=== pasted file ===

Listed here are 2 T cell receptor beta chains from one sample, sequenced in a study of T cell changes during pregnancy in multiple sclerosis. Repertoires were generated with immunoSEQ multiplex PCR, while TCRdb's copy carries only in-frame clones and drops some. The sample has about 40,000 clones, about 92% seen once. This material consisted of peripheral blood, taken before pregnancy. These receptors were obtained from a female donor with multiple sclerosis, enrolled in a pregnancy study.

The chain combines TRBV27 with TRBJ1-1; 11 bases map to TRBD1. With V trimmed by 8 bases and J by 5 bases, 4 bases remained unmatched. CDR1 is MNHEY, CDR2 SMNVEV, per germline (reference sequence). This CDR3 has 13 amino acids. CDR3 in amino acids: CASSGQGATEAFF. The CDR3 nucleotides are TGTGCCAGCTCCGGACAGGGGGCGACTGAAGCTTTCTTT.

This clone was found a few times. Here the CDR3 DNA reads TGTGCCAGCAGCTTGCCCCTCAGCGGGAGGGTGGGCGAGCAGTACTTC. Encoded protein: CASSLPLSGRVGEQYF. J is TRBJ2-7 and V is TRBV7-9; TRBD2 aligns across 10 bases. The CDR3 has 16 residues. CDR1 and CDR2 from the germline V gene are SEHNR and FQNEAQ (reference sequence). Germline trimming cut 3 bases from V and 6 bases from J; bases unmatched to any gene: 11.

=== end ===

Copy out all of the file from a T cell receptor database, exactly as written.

Listed here are 2 T cell receptor beta chains from one sample, sequenced in a study of T cell changes during pregnancy in multiple sclerosis. Repertoires were generated with immunoSEQ multiplex PCR, while TCRdb's copy carries only in-frame clones and drops some. The sample has about 40,000 clones, about 92% seen once. This material consisted of peripheral blood, taken before pregnancy. These receptors were obtained from a female donor with multiple sclerosis, enrolled in a pregnancy study.

The chain combines TRBV27 with TRBJ1-1; 11 bases map to TRBD1. With V trimmed by 8 bases and J by 5 bases, 4 bases remained unmatched. CDR1 is MNHEY, CDR2 SMNVEV, per germline (reference sequence). This CDR3 has 13 amino acids. CDR3 in amino acids: CASSGQGATEAFF. The CDR3 nucleotides are TGTGCCAGCTCCGGACAGGGGGCGACTGAAGCTTTCTTT.

This clone was found a few times. Here the CDR3 DNA reads TGTGCCAGCAGCTTGCCCCTCAGCGGGAGGGTGGGCGAGCAGTACTTC. Encoded protein: CASSLPLSGRVGEQYF. J is TRBJ2-7 and V is TRBV7-9; TRBD2 aligns across 10 bases. The CDR3 has 16 residues. CDR1 and CDR2 from the germline V gene are SEHNR and FQNEAQ (reference sequence). Germline trimming cut 3 bases from V and 6 bases from J; bases unmatched to any gene: 11.